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Formula 1: does the 2024 season promise to be as long as it is boring?

First, let's be clear: 24 events are too many, far too many.

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Formula 1: does the 2024 season promise to be as long as it is boring?

First, let's be clear: 24 events are too many, far too many. Even more so when you add sprint races for which we are still looking for utility other than accounting (and financial). And even more so when you already know the ending. Who, today, would want to follow a series of 24 episodes knowing the outcome? For those who have fond and exhilarated memories of the formidable vintage of 2021 – completed by Max Verstappen's first title won on the final lap of the final race – the following two have little flavor.

At one time, Sergio Pérez, without matching the Dutchman, managed to tickle him at Red Bull in certain races. Which is no longer the case and the Mexican, who we knew as a wolf on the track, has over time become nothing more than a gentle lamb bleating softly. So certainly, the battle behind Red Bull could prove to be tough. Except that at present, we have no certainty. Imagine if Ferrari (or McLaren) manages to emerge as the undisputed runner-up to Red Bull, will you be excited for a formidable duel between Lewis Hamilton and Lando Norris for 4th or 5th place? The die-hard lover of the discipline will say yes. But the average spectator is likely to take a good nap on Sunday afternoon in front of his television only to wake up and notice: “Damn, I missed Esteban Ocon overtaking Fernando Alonso for 9th place.” . And ? Nothing else, thank you, you can move on.

Also read Formula 1: at what time and on which channel to watch the first Grand Prix of the season?

Also readFormula 1: are you excited about the 2024 season, which begins this weekend with the Bahrain GP?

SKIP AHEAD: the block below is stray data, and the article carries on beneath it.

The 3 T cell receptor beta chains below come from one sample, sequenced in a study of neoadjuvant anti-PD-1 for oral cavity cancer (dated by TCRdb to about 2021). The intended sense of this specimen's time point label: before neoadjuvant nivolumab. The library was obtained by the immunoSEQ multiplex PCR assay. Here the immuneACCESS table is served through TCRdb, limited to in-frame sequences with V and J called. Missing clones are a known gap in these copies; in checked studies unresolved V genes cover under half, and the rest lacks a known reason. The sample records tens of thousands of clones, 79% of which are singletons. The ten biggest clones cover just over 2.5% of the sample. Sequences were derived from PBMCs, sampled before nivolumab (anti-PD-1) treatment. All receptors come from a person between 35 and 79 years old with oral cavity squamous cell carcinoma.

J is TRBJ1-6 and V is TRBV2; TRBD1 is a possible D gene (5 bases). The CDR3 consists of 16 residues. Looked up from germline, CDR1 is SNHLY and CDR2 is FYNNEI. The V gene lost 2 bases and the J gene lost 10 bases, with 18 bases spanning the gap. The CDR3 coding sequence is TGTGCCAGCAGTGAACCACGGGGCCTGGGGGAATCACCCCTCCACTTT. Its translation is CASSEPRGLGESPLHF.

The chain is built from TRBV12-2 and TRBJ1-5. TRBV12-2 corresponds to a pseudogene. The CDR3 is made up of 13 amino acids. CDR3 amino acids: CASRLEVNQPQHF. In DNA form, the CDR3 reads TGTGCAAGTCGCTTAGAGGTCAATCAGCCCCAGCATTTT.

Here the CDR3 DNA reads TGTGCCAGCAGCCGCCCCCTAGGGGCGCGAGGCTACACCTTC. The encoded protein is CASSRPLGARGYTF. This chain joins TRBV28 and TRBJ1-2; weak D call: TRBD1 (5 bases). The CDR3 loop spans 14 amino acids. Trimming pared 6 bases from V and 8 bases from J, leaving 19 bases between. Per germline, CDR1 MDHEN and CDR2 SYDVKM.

The longer the better. 24 races which will take us until December with sequences that are geographically logical for once (Japan after China, for example) and which will punctuate our year. Why can such a long season be so interesting? For the good reason that a manufacturer who has missed his car can make up for it. Last year, the McLarens of Norris and Piastri were almost the last force on the field before the magicians led by Zak Brown made saving modifications to their car. To the point that she is the second force in the field ten GPs later.

As for the overwhelming dominance of Max Verstappen and Red Bull, that's a fact. But you have to delve into the archives of the discipline to know that the year after the triumph is often complicated to manage. Talk to Michael Schumacher and Ferrari: in 2004, 13 wins for Schumi, 15 for Ferrari; in 2005, Fernando Alonso on Renault dethroned him. Winning is (almost) easy, dominating and lasting (almost) impossible. Especially since Red Bull's opponents have fangs: Leclerc wants to strengthen his status as leader a year before the arrival of Lewis Hamilton among the Reds; the Briton wants to return to victory; Lando Norris finally wants to snag a GP in his purse; Fernando Alonso has been waiting for his 33rd success for ten years; the Alpine of Pierre Gasly and Esteban Ocon dream of reconquest... In short, battles on all levels. Wouldn’t we find all the ingredients for an exciting season here?

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